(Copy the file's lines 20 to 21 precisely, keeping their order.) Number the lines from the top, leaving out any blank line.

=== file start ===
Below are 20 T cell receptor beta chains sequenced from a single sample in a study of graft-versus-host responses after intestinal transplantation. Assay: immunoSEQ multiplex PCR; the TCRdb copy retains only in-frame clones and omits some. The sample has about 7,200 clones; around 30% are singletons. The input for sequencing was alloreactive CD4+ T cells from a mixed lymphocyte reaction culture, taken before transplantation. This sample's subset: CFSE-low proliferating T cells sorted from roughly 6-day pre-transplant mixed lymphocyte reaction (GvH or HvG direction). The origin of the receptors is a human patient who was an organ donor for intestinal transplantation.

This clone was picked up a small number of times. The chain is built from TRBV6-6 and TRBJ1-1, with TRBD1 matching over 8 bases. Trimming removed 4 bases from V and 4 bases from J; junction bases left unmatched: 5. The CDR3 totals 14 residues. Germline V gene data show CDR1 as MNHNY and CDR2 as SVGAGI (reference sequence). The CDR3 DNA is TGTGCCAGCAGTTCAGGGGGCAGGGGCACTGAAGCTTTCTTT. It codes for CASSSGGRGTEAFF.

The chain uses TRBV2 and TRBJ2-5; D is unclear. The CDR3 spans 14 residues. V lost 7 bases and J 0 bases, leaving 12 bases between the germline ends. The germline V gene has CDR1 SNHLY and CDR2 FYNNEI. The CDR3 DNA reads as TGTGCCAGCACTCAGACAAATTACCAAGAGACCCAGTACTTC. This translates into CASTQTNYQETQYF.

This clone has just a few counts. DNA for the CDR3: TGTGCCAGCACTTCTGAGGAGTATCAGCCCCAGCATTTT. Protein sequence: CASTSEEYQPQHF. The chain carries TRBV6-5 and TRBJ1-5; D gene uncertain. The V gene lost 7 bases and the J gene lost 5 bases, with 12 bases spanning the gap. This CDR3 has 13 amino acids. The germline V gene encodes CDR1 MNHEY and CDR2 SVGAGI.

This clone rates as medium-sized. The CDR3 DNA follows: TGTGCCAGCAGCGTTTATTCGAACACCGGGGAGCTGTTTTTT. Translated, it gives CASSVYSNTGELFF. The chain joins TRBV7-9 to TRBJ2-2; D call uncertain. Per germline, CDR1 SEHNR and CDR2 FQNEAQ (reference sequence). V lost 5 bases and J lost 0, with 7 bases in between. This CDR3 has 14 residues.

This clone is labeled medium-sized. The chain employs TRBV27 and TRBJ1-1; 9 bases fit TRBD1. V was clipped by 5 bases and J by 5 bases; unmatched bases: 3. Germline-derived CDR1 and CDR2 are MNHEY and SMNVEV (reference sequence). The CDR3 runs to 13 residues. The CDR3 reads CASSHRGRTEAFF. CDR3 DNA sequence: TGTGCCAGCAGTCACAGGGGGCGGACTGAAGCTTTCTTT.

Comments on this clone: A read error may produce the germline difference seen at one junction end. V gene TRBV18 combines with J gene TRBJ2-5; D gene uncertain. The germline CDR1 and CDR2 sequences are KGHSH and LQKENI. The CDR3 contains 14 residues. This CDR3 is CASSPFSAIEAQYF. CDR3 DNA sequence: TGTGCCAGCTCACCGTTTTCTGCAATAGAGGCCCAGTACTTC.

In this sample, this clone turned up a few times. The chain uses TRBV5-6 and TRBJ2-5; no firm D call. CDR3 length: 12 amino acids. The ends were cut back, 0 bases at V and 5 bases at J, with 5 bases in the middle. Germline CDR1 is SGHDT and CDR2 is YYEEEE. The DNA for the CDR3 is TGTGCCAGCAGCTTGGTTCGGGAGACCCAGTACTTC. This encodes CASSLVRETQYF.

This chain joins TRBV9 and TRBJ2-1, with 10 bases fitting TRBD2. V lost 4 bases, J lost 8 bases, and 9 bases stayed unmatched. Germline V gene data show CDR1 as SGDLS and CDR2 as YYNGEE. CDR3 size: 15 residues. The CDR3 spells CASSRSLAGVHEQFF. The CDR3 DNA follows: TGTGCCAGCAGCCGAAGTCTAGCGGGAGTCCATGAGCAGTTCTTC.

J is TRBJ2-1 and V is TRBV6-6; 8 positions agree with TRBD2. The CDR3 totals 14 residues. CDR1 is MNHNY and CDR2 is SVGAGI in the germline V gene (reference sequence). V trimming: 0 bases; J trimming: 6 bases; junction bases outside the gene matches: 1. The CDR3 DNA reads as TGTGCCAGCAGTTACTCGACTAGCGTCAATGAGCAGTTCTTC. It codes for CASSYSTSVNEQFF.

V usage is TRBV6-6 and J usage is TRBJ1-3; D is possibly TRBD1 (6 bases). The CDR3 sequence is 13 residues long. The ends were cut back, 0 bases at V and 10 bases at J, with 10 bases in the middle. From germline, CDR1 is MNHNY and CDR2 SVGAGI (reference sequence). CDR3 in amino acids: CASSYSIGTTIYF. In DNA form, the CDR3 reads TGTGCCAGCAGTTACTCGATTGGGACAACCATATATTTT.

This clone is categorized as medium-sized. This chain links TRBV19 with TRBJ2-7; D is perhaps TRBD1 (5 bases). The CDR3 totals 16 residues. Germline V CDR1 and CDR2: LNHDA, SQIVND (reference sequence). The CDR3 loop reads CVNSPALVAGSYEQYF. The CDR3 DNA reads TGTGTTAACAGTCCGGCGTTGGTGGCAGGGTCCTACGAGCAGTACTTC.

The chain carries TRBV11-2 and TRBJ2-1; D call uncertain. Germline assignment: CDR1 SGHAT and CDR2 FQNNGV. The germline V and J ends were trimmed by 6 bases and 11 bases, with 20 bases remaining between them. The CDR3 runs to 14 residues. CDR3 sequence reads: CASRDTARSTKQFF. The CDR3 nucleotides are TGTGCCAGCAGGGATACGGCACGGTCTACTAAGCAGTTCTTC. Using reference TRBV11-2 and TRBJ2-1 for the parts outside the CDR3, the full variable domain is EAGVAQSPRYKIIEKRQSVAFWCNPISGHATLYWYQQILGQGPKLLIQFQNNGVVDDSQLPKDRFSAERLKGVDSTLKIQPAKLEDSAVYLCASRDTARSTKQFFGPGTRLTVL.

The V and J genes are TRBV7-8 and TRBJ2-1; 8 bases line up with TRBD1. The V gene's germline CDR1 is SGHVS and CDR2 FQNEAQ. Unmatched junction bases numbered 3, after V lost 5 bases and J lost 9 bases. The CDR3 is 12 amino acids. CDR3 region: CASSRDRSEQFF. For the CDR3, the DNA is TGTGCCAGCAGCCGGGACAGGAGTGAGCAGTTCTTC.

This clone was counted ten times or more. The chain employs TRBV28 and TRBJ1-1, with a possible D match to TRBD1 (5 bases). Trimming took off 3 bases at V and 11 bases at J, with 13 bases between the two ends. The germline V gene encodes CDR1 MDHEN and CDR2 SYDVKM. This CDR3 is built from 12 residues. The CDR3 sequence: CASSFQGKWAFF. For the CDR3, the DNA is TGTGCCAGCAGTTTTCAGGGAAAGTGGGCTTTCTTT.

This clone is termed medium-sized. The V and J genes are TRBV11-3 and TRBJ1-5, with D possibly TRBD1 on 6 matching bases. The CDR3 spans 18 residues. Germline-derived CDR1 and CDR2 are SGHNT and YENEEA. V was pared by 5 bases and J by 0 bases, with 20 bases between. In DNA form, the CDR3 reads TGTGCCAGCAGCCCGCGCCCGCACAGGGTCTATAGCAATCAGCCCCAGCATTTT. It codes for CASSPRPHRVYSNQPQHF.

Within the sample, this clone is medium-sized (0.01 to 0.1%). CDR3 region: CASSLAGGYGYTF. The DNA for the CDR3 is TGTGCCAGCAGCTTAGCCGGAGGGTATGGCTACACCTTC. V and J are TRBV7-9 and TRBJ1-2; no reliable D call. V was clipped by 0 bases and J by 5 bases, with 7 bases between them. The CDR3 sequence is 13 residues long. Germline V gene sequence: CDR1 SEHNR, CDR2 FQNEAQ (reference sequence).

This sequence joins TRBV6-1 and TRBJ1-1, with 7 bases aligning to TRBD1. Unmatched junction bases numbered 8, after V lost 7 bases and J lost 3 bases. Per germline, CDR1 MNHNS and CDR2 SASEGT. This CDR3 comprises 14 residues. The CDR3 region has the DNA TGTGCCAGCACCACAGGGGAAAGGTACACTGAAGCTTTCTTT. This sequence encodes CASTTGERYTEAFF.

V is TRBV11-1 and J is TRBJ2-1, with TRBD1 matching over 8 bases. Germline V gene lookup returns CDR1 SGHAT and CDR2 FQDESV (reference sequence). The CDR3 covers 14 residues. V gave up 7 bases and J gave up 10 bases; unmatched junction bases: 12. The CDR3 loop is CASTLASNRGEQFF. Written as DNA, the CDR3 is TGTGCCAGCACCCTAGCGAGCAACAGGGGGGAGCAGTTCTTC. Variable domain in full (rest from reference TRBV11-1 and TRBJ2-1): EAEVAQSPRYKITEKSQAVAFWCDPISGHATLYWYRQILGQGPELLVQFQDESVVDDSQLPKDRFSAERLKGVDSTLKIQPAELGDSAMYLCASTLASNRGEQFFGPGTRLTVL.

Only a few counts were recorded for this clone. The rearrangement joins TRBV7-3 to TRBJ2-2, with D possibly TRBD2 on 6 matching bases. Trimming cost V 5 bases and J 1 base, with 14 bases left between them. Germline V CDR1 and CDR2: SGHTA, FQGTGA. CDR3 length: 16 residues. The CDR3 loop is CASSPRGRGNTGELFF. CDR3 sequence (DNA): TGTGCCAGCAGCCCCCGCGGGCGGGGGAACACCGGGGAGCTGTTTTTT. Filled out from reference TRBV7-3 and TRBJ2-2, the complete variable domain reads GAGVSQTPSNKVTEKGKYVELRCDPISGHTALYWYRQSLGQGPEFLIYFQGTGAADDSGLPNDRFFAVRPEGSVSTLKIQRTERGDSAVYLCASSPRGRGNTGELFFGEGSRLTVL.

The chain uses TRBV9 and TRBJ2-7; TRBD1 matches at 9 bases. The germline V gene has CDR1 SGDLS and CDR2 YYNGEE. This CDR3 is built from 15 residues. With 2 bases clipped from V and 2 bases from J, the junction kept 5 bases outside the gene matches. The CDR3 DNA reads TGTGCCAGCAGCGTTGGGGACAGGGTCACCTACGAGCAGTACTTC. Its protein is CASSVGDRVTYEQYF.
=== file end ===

Only a few counts were recorded for this clone. The rearrangement joins TRBV7-3 to TRBJ2-2, with D possibly TRBD2 on 6 matching bases. Trimming cost V 5 bases and J 1 base, with 14 bases left between them. Germline V CDR1 and CDR2: SGHTA, FQGTGA. CDR3 length: 16 residues. The CDR3 loop is CASSPRGRGNTGELFF. CDR3 sequence (DNA): TGTGCCAGCAGCCCCCGCGGGCGGGGGAACACCGGGGAGCTGTTTTTT. Filled out from reference TRBV7-3 and TRBJ2-2, the complete variable domain reads GAGVSQTPSNKVTEKGKYVELRCDPISGHTALYWYRQSLGQGPEFLIYFQGTGAADDSGLPNDRFFAVRPEGSVSTLKIQRTERGDSAVYLCASSPRGRGNTGELFFGEGSRLTVL.

The chain uses TRBV9 and TRBJ2-7; TRBD1 matches at 9 bases. The germline V gene has CDR1 SGDLS and CDR2 YYNGEE. This CDR3 is built from 15 residues. With 2 bases clipped from V and 2 bases from J, the junction kept 5 bases outside the gene matches. The CDR3 DNA reads TGTGCCAGCAGCGTTGGGGACAGGGTCACCTACGAGCAGTACTTC. Its protein is CASSVGDRVTYEQYF.